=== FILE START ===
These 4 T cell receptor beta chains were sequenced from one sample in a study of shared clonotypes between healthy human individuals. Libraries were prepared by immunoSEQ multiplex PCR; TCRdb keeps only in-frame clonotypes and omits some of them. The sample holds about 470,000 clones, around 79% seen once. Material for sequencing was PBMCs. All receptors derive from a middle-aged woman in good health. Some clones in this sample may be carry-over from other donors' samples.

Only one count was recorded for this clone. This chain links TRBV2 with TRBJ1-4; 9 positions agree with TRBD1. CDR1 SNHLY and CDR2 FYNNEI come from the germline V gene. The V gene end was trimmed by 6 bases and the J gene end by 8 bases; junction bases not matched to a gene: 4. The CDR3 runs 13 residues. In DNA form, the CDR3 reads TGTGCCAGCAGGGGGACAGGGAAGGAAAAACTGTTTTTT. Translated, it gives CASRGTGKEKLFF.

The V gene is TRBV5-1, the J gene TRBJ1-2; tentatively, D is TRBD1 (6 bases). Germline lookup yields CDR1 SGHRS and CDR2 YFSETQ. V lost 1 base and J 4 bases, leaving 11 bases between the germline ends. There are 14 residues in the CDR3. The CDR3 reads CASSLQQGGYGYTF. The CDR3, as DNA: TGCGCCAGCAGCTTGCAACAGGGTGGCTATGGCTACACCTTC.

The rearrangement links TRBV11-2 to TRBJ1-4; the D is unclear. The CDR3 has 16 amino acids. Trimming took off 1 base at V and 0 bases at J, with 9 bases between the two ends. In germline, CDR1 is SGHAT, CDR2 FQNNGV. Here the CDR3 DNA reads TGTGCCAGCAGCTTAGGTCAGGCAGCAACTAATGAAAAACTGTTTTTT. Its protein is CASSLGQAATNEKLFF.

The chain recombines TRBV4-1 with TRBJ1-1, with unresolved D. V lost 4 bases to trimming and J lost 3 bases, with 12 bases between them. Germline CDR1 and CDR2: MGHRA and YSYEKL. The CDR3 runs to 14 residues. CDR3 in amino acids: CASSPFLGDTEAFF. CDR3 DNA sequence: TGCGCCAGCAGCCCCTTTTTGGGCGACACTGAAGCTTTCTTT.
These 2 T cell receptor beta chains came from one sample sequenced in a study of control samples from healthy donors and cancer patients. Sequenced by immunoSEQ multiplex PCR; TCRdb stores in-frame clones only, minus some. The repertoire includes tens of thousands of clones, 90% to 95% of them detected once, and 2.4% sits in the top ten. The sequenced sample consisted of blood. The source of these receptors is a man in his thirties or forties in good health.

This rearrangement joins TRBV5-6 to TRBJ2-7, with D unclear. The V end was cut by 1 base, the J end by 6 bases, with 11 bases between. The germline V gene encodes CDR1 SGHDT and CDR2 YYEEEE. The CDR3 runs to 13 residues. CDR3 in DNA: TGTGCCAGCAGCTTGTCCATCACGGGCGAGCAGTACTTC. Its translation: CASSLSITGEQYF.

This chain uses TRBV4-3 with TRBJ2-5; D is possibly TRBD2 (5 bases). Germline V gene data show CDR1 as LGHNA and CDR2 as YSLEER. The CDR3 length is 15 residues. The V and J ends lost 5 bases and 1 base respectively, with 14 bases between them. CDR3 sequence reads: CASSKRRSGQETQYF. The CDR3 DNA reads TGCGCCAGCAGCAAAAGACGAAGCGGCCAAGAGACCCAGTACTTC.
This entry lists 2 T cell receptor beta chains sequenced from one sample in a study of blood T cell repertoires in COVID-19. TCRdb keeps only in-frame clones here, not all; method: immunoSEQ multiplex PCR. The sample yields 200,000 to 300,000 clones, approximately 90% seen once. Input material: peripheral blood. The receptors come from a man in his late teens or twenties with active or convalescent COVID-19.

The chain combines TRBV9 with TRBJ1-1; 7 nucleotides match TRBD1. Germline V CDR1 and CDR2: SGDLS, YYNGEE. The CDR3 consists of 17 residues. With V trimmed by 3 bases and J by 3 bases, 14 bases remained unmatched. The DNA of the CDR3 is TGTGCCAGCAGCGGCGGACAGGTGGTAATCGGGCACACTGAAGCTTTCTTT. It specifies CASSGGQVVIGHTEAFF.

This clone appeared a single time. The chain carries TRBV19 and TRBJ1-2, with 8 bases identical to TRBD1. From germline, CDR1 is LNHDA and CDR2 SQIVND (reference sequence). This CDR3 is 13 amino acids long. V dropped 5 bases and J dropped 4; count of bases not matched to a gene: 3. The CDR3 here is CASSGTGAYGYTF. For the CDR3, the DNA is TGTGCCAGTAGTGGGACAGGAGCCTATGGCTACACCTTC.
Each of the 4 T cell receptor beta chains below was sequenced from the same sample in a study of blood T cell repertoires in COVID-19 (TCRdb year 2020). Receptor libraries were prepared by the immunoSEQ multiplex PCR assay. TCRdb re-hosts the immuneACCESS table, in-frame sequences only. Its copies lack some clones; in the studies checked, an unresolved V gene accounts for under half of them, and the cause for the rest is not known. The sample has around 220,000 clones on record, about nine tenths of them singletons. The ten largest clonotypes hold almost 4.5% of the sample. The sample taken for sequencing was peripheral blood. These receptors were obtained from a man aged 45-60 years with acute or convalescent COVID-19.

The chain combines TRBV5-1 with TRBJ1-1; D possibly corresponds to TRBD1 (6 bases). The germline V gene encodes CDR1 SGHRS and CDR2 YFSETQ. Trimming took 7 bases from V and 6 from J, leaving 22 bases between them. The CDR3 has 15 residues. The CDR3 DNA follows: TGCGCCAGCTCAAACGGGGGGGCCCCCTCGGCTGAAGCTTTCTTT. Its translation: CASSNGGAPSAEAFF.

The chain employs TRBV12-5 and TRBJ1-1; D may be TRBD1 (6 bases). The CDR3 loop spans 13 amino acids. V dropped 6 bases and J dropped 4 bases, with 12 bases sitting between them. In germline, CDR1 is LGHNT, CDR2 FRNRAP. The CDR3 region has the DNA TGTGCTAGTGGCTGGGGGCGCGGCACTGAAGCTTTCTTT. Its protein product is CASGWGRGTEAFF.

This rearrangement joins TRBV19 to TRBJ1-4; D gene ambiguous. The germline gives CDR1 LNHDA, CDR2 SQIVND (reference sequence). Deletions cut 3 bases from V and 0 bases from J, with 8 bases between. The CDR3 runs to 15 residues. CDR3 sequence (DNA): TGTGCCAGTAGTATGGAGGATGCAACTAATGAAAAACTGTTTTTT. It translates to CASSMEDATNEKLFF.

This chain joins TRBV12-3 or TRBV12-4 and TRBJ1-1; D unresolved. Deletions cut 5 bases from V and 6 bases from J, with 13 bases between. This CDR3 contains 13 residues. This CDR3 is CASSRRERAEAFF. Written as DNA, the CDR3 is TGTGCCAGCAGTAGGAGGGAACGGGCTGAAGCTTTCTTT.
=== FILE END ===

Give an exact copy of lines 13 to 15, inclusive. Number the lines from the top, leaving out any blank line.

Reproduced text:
The chain combines TRBV5-1 with TRBJ1-1; D possibly corresponds to TRBD1 (6 bases). The germline V gene encodes CDR1 SGHRS and CDR2 YFSETQ. Trimming took 7 bases from V and 6 from J, leaving 22 bases between them. The CDR3 has 15 residues. The CDR3 DNA follows: TGCGCCAGCTCAAACGGGGGGGCCCCCTCGGCTGAAGCTTTCTTT. Its translation: CASSNGGAPSAEAFF.

The chain employs TRBV12-5 and TRBJ1-1; D may be TRBD1 (6 bases). The CDR3 loop spans 13 amino acids. V dropped 6 bases and J dropped 4 bases, with 12 bases sitting between them. In germline, CDR1 is LGHNT, CDR2 FRNRAP. The CDR3 region has the DNA TGTGCTAGTGGCTGGGGGCGCGGCACTGAAGCTTTCTTT. Its protein product is CASGWGRGTEAFF.

This rearrangement joins TRBV19 to TRBJ1-4; D gene ambiguous. The germline gives CDR1 LNHDA, CDR2 SQIVND (reference sequence). Deletions cut 3 bases from V and 0 bases from J, with 8 bases between. The CDR3 runs to 15 residues. CDR3 sequence (DNA): TGTGCCAGTAGTATGGAGGATGCAACTAATGAAAAACTGTTTTTT. It translates to CASSMEDATNEKLFF.